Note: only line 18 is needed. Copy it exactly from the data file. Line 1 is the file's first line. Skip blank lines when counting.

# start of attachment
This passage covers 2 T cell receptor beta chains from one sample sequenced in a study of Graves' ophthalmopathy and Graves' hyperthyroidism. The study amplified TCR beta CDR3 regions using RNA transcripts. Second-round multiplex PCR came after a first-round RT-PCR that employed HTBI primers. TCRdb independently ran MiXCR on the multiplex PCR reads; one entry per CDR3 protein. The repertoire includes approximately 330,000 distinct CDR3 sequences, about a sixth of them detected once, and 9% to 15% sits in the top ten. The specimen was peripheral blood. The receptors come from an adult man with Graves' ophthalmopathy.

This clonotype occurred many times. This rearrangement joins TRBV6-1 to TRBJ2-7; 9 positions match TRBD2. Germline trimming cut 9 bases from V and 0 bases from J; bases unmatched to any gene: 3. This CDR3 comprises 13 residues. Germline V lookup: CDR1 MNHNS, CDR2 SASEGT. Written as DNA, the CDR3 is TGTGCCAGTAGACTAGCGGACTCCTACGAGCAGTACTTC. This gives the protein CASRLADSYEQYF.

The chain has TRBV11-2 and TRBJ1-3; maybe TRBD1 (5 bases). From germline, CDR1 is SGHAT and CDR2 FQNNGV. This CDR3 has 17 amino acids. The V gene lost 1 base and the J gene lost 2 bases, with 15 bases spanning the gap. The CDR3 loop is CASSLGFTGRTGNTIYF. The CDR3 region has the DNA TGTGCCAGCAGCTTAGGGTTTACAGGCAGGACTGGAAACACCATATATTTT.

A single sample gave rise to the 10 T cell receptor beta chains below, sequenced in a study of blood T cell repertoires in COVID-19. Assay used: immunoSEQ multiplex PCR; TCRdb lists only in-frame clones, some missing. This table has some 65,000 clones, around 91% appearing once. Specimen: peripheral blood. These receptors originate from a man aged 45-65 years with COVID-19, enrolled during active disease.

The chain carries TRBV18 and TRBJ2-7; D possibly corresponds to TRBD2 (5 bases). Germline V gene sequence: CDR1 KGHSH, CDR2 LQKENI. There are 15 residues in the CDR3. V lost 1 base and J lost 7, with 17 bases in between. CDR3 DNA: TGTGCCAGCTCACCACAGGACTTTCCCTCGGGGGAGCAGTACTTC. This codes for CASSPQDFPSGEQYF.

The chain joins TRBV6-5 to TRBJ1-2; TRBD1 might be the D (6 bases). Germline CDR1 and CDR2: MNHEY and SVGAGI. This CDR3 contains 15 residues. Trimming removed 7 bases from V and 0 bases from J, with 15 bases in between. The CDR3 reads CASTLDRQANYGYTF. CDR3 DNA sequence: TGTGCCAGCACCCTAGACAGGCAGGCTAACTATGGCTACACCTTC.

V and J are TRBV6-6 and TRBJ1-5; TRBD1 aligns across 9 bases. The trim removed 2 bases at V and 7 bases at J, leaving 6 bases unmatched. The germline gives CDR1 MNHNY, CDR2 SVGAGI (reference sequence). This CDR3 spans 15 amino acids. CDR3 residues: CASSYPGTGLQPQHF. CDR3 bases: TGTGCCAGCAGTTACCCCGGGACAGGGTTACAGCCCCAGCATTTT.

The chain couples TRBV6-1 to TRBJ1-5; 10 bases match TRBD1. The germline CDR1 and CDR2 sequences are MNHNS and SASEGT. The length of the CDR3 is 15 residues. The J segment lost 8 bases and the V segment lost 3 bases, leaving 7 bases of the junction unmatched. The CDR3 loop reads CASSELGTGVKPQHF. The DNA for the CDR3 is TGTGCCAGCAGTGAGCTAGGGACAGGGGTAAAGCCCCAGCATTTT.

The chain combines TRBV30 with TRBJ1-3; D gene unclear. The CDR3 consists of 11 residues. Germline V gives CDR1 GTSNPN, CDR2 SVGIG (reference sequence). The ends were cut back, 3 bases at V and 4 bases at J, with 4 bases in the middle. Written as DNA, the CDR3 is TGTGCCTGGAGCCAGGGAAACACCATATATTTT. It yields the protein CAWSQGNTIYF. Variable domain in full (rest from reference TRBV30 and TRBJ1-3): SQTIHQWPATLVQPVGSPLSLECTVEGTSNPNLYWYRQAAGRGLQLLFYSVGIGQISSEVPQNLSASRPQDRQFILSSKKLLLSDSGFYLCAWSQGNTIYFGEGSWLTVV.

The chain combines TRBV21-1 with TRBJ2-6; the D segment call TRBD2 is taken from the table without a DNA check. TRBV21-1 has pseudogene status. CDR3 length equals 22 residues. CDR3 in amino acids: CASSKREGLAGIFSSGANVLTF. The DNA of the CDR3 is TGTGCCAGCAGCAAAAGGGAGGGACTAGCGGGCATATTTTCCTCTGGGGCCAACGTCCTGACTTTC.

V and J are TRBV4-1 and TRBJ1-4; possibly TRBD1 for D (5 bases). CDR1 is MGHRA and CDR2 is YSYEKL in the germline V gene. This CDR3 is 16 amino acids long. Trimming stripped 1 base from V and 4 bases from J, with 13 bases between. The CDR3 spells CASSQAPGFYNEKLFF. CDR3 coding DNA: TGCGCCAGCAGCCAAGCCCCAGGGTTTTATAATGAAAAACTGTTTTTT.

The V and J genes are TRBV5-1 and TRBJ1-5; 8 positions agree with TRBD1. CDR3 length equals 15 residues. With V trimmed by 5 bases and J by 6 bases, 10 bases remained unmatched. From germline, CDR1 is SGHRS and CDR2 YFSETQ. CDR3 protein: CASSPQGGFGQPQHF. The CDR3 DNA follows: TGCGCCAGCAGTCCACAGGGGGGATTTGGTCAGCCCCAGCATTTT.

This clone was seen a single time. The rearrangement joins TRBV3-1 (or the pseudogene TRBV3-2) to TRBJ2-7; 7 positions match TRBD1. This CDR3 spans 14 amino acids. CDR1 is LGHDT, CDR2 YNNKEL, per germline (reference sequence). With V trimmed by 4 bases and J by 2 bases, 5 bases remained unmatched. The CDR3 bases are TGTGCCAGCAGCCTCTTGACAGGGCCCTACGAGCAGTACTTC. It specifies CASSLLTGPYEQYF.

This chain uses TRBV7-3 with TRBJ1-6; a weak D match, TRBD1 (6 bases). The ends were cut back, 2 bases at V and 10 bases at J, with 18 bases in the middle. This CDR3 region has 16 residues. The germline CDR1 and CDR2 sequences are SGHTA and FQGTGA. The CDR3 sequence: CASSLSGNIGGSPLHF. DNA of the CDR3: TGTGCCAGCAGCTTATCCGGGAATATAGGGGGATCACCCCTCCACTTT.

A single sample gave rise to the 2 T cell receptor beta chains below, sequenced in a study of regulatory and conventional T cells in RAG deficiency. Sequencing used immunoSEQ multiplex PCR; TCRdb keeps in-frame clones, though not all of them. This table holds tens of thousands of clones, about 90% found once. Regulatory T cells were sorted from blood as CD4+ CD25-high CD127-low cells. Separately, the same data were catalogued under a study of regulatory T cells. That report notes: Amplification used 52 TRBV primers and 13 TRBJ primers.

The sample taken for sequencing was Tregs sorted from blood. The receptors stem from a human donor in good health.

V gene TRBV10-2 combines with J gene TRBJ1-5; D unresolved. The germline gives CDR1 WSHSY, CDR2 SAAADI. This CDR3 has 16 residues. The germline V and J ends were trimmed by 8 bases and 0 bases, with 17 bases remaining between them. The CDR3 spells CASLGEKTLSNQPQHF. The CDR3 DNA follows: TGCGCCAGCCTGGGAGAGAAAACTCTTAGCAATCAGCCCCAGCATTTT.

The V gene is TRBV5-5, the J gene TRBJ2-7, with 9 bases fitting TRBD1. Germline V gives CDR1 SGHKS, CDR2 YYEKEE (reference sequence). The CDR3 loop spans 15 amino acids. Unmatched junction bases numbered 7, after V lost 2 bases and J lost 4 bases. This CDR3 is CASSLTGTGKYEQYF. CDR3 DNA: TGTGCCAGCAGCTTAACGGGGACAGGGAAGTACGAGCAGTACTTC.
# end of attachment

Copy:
The V gene is TRBV5-5, the J gene TRBJ2-7, with 9 bases fitting TRBD1. Germline V gives CDR1 SGHKS, CDR2 YYEKEE (reference sequence). The CDR3 loop spans 15 amino acids. Unmatched junction bases numbered 7, after V lost 2 bases and J lost 4 bases. This CDR3 is CASSLTGTGKYEQYF. CDR3 DNA: TGTGCCAGCAGCTTAACGGGGACAGGGAAGTACGAGCAGTACTTC.